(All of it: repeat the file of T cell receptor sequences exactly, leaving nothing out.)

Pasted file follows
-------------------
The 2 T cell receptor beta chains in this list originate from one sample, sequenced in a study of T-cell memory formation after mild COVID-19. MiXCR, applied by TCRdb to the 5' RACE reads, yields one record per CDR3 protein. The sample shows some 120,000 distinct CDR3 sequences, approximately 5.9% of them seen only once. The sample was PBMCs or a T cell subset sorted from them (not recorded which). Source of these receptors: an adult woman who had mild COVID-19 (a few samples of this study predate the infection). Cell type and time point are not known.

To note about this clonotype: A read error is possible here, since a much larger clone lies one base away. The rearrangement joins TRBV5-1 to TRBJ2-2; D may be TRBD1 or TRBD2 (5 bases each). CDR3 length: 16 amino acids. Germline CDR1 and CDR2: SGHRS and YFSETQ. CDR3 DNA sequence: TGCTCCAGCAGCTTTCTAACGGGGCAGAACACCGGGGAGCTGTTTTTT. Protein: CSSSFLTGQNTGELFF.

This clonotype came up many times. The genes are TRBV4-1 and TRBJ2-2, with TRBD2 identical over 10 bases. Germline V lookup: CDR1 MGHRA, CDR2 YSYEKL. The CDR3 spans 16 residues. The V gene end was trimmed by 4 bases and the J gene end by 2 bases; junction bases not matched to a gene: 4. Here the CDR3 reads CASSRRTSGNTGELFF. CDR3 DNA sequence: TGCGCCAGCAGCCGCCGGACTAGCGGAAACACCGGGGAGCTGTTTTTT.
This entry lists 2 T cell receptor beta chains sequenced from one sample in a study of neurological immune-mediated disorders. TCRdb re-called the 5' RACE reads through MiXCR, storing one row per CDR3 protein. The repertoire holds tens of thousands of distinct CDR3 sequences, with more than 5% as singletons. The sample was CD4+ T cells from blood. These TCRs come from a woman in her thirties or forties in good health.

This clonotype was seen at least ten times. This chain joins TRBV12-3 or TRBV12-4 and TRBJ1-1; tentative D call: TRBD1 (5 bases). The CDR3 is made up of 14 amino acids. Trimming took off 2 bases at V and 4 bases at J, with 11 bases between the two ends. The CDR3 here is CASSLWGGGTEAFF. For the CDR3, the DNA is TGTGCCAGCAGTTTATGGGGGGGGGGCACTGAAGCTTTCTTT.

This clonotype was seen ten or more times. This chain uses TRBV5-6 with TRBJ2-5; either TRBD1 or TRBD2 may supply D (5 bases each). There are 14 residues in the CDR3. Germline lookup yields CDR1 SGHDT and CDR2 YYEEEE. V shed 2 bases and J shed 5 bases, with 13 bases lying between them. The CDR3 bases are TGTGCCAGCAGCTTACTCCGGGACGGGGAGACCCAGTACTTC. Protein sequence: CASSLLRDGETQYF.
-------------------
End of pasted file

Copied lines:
The 2 T cell receptor beta chains in this list originate from one sample, sequenced in a study of T-cell memory formation after mild COVID-19. MiXCR, applied by TCRdb to the 5' RACE reads, yields one record per CDR3 protein. The sample shows some 120,000 distinct CDR3 sequences, approximately 5.9% of them seen only once. The sample was PBMCs or a T cell subset sorted from them (not recorded which). Source of these receptors: an adult woman who had mild COVID-19 (a few samples of this study predate the infection). Cell type and time point are not known.

To note about this clonotype: A read error is possible here, since a much larger clone lies one base away. The rearrangement joins TRBV5-1 to TRBJ2-2; D may be TRBD1 or TRBD2 (5 bases each). CDR3 length: 16 amino acids. Germline CDR1 and CDR2: SGHRS and YFSETQ. CDR3 DNA sequence: TGCTCCAGCAGCTTTCTAACGGGGCAGAACACCGGGGAGCTGTTTTTT. Protein: CSSSFLTGQNTGELFF.

This clonotype came up many times. The genes are TRBV4-1 and TRBJ2-2, with TRBD2 identical over 10 bases. Germline V lookup: CDR1 MGHRA, CDR2 YSYEKL. The CDR3 spans 16 residues. The V gene end was trimmed by 4 bases and the J gene end by 2 bases; junction bases not matched to a gene: 4. Here the CDR3 reads CASSRRTSGNTGELFF. CDR3 DNA sequence: TGCGCCAGCAGCCGCCGGACTAGCGGAAACACCGGGGAGCTGTTTTTT.
This entry lists 2 T cell receptor beta chains sequenced from one sample in a study of neurological immune-mediated disorders. TCRdb re-called the 5' RACE reads through MiXCR, storing one row per CDR3 protein. The repertoire holds tens of thousands of distinct CDR3 sequences, with more than 5% as singletons. The sample was CD4+ T cells from blood. These TCRs come from a woman in her thirties or forties in good health.

This clonotype was seen at least ten times. This chain joins TRBV12-3 or TRBV12-4 and TRBJ1-1; tentative D call: TRBD1 (5 bases). The CDR3 is made up of 14 amino acids. Trimming took off 2 bases at V and 4 bases at J, with 11 bases between the two ends. The CDR3 here is CASSLWGGGTEAFF. For the CDR3, the DNA is TGTGCCAGCAGTTTATGGGGGGGGGGCACTGAAGCTTTCTTT.

This clonotype was seen ten or more times. This chain uses TRBV5-6 with TRBJ2-5; either TRBD1 or TRBD2 may supply D (5 bases each). There are 14 residues in the CDR3. Germline lookup yields CDR1 SGHDT and CDR2 YYEEEE. V shed 2 bases and J shed 5 bases, with 13 bases lying between them. The CDR3 bases are TGTGCCAGCAGCTTACTCCGGGACGGGGAGACCCAGTACTTC. Protein sequence: CASSLLRDGETQYF.